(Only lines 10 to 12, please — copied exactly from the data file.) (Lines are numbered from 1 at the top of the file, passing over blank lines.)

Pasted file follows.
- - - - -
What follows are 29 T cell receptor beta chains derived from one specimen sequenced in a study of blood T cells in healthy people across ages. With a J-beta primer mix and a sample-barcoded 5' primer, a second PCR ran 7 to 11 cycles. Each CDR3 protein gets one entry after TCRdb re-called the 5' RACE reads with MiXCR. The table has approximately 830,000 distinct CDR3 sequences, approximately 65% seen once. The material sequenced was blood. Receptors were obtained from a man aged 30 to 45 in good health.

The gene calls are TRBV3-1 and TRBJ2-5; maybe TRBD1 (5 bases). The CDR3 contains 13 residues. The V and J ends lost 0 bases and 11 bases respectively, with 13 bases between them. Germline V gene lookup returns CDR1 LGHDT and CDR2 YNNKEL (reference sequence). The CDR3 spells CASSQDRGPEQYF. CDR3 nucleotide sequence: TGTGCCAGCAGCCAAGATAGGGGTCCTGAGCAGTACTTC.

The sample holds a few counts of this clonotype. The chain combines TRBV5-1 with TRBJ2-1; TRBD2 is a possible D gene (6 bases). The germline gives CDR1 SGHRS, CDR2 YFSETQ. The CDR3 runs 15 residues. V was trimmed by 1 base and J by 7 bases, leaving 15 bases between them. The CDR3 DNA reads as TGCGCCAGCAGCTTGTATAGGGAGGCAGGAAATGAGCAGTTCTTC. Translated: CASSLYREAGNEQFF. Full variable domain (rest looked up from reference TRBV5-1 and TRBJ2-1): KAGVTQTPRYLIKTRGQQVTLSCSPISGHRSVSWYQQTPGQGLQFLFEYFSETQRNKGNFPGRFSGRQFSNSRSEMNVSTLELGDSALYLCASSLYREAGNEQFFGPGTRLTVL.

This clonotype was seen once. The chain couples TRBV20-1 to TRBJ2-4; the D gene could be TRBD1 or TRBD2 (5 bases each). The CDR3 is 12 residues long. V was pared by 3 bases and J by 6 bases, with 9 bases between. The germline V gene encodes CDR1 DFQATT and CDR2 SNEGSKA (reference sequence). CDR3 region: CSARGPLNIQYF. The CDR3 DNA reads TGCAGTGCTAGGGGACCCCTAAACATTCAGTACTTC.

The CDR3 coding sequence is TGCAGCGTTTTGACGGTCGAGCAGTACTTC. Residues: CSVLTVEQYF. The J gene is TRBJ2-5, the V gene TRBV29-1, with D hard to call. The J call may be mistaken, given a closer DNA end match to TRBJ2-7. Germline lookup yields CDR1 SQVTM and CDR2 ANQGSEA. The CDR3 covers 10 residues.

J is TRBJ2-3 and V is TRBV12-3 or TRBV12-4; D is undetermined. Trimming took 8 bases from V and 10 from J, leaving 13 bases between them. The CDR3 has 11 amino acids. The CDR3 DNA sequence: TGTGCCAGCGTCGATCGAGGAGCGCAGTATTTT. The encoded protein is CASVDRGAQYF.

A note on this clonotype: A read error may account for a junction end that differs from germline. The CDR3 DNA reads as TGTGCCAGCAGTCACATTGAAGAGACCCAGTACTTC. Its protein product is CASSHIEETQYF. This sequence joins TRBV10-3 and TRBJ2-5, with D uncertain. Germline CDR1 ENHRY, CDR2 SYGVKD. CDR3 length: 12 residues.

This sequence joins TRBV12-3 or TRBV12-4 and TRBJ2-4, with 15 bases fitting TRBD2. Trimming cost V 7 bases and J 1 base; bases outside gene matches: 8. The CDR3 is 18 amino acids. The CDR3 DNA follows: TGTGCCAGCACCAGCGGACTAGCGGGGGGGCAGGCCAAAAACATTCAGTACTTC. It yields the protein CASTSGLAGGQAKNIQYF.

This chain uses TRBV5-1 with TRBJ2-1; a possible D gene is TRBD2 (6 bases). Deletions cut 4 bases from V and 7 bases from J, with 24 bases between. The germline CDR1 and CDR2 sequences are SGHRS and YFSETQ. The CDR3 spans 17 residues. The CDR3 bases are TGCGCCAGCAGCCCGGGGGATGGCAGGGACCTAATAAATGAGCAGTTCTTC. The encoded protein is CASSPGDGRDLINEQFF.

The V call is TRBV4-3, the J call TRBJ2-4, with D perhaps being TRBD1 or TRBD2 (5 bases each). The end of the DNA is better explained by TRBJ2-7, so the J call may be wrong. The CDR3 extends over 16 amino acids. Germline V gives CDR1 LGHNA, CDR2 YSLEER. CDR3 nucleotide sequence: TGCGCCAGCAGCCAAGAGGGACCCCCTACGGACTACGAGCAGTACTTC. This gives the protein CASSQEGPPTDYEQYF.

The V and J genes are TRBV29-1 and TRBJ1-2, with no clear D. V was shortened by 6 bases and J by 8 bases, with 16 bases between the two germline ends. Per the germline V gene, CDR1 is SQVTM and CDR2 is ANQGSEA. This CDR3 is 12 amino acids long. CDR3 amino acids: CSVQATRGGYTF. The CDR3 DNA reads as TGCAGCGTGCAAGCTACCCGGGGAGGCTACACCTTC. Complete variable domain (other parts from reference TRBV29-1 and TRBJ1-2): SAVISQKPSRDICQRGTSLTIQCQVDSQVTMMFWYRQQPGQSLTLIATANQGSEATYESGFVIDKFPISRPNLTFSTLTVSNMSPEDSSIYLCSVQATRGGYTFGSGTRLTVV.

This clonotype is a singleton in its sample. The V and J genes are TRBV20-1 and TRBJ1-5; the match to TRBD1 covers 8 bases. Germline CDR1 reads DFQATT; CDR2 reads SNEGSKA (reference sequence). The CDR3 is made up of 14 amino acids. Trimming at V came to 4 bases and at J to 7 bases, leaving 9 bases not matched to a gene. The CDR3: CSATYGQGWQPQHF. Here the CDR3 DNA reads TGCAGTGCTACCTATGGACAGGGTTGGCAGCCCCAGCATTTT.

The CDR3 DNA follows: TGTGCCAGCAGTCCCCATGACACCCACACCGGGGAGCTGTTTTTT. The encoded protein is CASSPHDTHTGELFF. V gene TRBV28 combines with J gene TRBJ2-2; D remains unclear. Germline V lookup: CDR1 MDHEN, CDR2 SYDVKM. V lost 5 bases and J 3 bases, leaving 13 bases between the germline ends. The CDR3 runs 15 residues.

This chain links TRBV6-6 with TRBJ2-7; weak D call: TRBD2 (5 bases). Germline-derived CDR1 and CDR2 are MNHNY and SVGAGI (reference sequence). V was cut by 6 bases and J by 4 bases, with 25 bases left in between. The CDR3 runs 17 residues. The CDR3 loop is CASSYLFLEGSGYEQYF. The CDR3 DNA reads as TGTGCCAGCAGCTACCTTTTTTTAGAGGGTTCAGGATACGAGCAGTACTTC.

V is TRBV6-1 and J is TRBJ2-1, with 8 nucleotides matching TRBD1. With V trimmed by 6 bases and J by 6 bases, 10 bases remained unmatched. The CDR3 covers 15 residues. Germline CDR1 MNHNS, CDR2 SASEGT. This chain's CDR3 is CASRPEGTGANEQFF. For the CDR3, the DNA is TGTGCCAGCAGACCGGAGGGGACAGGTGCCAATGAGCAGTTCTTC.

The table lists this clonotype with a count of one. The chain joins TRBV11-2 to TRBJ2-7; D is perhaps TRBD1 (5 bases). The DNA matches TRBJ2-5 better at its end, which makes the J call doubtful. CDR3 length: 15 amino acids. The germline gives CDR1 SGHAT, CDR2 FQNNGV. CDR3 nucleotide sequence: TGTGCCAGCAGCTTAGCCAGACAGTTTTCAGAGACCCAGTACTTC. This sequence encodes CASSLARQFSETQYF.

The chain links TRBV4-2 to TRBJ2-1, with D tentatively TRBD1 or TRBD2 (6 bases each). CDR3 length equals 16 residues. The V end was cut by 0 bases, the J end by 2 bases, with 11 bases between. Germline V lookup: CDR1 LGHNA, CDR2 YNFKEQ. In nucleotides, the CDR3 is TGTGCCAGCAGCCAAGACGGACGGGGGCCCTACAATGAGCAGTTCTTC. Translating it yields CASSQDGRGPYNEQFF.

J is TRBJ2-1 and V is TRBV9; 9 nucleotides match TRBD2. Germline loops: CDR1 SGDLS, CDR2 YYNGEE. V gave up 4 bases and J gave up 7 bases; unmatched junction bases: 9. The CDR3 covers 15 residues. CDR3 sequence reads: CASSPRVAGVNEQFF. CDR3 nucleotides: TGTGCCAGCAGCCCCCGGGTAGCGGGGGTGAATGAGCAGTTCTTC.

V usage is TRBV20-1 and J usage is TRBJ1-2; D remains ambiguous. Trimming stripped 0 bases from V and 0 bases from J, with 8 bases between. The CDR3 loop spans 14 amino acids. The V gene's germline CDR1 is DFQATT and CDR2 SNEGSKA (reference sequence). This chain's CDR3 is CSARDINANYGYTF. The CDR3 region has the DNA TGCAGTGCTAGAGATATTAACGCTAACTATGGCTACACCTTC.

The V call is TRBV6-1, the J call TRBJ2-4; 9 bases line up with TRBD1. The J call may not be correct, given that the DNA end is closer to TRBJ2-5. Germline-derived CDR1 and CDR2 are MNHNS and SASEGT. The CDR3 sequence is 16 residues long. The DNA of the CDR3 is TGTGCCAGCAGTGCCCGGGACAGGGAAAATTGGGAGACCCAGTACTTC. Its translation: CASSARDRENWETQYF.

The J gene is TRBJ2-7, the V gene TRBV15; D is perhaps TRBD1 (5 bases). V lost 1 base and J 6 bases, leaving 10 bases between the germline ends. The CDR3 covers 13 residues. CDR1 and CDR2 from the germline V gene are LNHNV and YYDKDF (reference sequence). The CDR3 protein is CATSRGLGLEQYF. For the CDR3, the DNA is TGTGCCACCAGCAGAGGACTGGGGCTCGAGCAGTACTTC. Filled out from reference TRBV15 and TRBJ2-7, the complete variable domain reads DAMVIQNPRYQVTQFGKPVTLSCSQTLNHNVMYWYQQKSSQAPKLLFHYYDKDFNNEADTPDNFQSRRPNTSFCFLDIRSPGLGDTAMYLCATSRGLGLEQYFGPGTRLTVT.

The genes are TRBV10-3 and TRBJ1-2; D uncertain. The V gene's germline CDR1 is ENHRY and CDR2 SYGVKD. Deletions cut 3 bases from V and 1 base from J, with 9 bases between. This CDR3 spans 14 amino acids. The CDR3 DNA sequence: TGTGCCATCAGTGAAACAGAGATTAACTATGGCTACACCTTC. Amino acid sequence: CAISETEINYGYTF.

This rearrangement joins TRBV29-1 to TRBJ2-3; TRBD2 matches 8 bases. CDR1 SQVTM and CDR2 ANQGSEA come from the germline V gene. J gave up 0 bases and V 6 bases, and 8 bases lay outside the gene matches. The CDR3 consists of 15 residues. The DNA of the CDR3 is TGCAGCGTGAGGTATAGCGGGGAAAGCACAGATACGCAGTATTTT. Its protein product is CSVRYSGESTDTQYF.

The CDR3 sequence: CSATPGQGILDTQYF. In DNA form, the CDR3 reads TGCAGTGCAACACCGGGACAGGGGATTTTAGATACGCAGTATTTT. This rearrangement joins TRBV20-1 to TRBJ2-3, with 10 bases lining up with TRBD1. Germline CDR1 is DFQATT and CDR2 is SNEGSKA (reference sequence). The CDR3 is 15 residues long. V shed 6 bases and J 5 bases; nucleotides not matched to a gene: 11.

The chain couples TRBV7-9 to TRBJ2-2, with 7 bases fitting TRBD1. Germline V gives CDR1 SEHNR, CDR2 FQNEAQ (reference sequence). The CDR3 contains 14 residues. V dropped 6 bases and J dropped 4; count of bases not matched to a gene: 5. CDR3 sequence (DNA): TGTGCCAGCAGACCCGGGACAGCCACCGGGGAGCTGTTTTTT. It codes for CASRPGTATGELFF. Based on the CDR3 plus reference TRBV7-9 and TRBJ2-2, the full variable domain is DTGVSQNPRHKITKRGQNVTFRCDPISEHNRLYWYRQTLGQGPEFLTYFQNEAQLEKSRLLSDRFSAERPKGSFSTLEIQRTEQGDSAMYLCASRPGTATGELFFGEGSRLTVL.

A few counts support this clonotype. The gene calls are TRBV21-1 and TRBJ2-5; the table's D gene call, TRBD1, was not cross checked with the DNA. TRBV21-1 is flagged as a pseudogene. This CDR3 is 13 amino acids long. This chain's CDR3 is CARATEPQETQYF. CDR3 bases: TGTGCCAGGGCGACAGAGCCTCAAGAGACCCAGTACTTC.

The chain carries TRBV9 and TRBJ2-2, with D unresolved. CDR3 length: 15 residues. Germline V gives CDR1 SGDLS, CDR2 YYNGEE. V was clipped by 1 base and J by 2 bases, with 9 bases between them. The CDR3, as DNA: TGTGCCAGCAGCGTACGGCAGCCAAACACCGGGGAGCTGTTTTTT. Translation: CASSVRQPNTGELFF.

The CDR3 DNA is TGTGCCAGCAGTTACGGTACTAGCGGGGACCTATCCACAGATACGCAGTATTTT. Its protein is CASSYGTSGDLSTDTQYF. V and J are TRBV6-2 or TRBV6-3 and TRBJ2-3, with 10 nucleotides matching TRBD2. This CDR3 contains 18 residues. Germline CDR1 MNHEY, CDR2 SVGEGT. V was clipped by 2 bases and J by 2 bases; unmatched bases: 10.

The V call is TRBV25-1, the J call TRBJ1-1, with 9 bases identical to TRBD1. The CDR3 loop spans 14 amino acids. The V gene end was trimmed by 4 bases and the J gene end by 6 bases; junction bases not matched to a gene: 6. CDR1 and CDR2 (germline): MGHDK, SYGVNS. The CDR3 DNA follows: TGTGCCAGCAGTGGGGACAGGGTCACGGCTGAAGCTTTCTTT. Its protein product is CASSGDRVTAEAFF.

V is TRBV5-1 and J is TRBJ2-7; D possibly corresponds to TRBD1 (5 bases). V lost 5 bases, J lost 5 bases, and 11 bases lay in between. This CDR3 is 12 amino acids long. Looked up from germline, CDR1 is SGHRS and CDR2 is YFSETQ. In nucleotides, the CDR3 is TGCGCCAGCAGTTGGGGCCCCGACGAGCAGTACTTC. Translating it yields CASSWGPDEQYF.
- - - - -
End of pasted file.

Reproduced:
The V call is TRBV4-3, the J call TRBJ2-4, with D perhaps being TRBD1 or TRBD2 (5 bases each). The end of the DNA is better explained by TRBJ2-7, so the J call may be wrong. The CDR3 extends over 16 amino acids. Germline V gives CDR1 LGHNA, CDR2 YSLEER. CDR3 nucleotide sequence: TGCGCCAGCAGCCAAGAGGGACCCCCTACGGACTACGAGCAGTACTTC. This gives the protein CASSQEGPPTDYEQYF.

The V and J genes are TRBV29-1 and TRBJ1-2, with no clear D. V was shortened by 6 bases and J by 8 bases, with 16 bases between the two germline ends. Per the germline V gene, CDR1 is SQVTM and CDR2 is ANQGSEA. This CDR3 is 12 amino acids long. CDR3 amino acids: CSVQATRGGYTF. The CDR3 DNA reads as TGCAGCGTGCAAGCTACCCGGGGAGGCTACACCTTC. Complete variable domain (other parts from reference TRBV29-1 and TRBJ1-2): SAVISQKPSRDICQRGTSLTIQCQVDSQVTMMFWYRQQPGQSLTLIATANQGSEATYESGFVIDKFPISRPNLTFSTLTVSNMSPEDSSIYLCSVQATRGGYTFGSGTRLTVV.

This clonotype is a singleton in its sample. The V and J genes are TRBV20-1 and TRBJ1-5; the match to TRBD1 covers 8 bases. Germline CDR1 reads DFQATT; CDR2 reads SNEGSKA (reference sequence). The CDR3 is made up of 14 amino acids. Trimming at V came to 4 bases and at J to 7 bases, leaving 9 bases not matched to a gene. The CDR3: CSATYGQGWQPQHF. Here the CDR3 DNA reads TGCAGTGCTACCTATGGACAGGGTTGGCAGCCCCAGCATTTT.